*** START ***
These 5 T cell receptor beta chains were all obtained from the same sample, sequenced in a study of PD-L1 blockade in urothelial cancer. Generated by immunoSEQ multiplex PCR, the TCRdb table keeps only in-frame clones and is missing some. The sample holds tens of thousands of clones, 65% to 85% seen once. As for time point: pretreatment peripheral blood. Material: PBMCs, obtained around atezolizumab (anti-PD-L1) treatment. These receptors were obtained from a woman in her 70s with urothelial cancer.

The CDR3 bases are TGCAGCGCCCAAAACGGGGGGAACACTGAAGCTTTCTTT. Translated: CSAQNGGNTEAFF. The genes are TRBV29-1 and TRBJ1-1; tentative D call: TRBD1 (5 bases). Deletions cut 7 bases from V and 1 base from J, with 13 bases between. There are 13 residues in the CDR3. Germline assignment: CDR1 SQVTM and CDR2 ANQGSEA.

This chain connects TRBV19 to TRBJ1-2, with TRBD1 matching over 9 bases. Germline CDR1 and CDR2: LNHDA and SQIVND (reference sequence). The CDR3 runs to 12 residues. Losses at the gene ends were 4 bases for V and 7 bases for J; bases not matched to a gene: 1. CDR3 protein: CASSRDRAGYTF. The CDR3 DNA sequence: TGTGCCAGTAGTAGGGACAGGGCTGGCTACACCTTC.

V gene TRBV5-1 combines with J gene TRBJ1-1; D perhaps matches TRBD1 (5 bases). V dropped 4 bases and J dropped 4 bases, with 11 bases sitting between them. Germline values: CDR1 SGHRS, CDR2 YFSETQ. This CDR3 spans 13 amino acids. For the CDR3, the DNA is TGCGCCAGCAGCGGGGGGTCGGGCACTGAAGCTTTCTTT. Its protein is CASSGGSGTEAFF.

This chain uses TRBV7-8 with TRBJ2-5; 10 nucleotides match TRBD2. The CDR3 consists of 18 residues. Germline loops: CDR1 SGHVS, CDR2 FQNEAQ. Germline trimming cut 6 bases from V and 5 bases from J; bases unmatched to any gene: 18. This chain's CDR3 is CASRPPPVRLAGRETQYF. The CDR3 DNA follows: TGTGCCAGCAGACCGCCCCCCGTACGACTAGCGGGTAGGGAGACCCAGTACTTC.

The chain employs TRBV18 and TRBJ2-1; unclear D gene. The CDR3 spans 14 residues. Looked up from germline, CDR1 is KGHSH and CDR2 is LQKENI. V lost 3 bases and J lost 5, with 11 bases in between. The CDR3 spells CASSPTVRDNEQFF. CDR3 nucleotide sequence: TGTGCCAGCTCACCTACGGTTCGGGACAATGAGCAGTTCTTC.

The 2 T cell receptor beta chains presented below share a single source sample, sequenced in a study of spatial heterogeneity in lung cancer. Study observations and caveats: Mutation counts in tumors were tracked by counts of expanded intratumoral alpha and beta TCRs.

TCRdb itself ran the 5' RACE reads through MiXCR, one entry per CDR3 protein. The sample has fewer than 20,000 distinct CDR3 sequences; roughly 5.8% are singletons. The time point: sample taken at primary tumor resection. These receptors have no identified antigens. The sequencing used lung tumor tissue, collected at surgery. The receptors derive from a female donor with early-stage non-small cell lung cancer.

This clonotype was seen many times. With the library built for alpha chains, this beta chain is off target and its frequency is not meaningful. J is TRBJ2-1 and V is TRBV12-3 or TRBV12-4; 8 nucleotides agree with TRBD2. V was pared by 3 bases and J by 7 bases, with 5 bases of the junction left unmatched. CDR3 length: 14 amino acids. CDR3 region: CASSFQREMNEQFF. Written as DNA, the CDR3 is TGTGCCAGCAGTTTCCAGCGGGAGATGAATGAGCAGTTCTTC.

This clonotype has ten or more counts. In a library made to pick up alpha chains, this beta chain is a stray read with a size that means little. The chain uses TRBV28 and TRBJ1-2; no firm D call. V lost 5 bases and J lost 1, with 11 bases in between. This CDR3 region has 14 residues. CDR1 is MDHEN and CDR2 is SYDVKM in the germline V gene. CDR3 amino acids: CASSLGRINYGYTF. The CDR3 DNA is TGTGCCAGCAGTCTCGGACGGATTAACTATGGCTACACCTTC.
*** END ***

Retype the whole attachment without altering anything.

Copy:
These 5 T cell receptor beta chains were all obtained from the same sample, sequenced in a study of PD-L1 blockade in urothelial cancer. Generated by immunoSEQ multiplex PCR, the TCRdb table keeps only in-frame clones and is missing some. The sample holds tens of thousands of clones, 65% to 85% seen once. As for time point: pretreatment peripheral blood. Material: PBMCs, obtained around atezolizumab (anti-PD-L1) treatment. These receptors were obtained from a woman in her 70s with urothelial cancer.

The CDR3 bases are TGCAGCGCCCAAAACGGGGGGAACACTGAAGCTTTCTTT. Translated: CSAQNGGNTEAFF. The genes are TRBV29-1 and TRBJ1-1; tentative D call: TRBD1 (5 bases). Deletions cut 7 bases from V and 1 base from J, with 13 bases between. There are 13 residues in the CDR3. Germline assignment: CDR1 SQVTM and CDR2 ANQGSEA.

This chain connects TRBV19 to TRBJ1-2, with TRBD1 matching over 9 bases. Germline CDR1 and CDR2: LNHDA and SQIVND (reference sequence). The CDR3 runs to 12 residues. Losses at the gene ends were 4 bases for V and 7 bases for J; bases not matched to a gene: 1. CDR3 protein: CASSRDRAGYTF. The CDR3 DNA sequence: TGTGCCAGTAGTAGGGACAGGGCTGGCTACACCTTC.

V gene TRBV5-1 combines with J gene TRBJ1-1; D perhaps matches TRBD1 (5 bases). V dropped 4 bases and J dropped 4 bases, with 11 bases sitting between them. Germline values: CDR1 SGHRS, CDR2 YFSETQ. This CDR3 spans 13 amino acids. For the CDR3, the DNA is TGCGCCAGCAGCGGGGGGTCGGGCACTGAAGCTTTCTTT. Its protein is CASSGGSGTEAFF.

This chain uses TRBV7-8 with TRBJ2-5; 10 nucleotides match TRBD2. The CDR3 consists of 18 residues. Germline loops: CDR1 SGHVS, CDR2 FQNEAQ. Germline trimming cut 6 bases from V and 5 bases from J; bases unmatched to any gene: 18. This chain's CDR3 is CASRPPPVRLAGRETQYF. The CDR3 DNA follows: TGTGCCAGCAGACCGCCCCCCGTACGACTAGCGGGTAGGGAGACCCAGTACTTC.

The chain employs TRBV18 and TRBJ2-1; unclear D gene. The CDR3 spans 14 residues. Looked up from germline, CDR1 is KGHSH and CDR2 is LQKENI. V lost 3 bases and J lost 5, with 11 bases in between. The CDR3 spells CASSPTVRDNEQFF. CDR3 nucleotide sequence: TGTGCCAGCTCACCTACGGTTCGGGACAATGAGCAGTTCTTC.

The 2 T cell receptor beta chains presented below share a single source sample, sequenced in a study of spatial heterogeneity in lung cancer. Study observations and caveats: Mutation counts in tumors were tracked by counts of expanded intratumoral alpha and beta TCRs.

TCRdb itself ran the 5' RACE reads through MiXCR, one entry per CDR3 protein. The sample has fewer than 20,000 distinct CDR3 sequences; roughly 5.8% are singletons. The time point: sample taken at primary tumor resection. These receptors have no identified antigens. The sequencing used lung tumor tissue, collected at surgery. The receptors derive from a female donor with early-stage non-small cell lung cancer.

This clonotype was seen many times. With the library built for alpha chains, this beta chain is off target and its frequency is not meaningful. J is TRBJ2-1 and V is TRBV12-3 or TRBV12-4; 8 nucleotides agree with TRBD2. V was pared by 3 bases and J by 7 bases, with 5 bases of the junction left unmatched. CDR3 length: 14 amino acids. CDR3 region: CASSFQREMNEQFF. Written as DNA, the CDR3 is TGTGCCAGCAGTTTCCAGCGGGAGATGAATGAGCAGTTCTTC.

This clonotype has ten or more counts. In a library made to pick up alpha chains, this beta chain is a stray read with a size that means little. The chain uses TRBV28 and TRBJ1-2; no firm D call. V lost 5 bases and J lost 1, with 11 bases in between. This CDR3 region has 14 residues. CDR1 is MDHEN and CDR2 is SYDVKM in the germline V gene. CDR3 amino acids: CASSLGRINYGYTF. The CDR3 DNA is TGTGCCAGCAGTCTCGGACGGATTAACTATGGCTACACCTTC.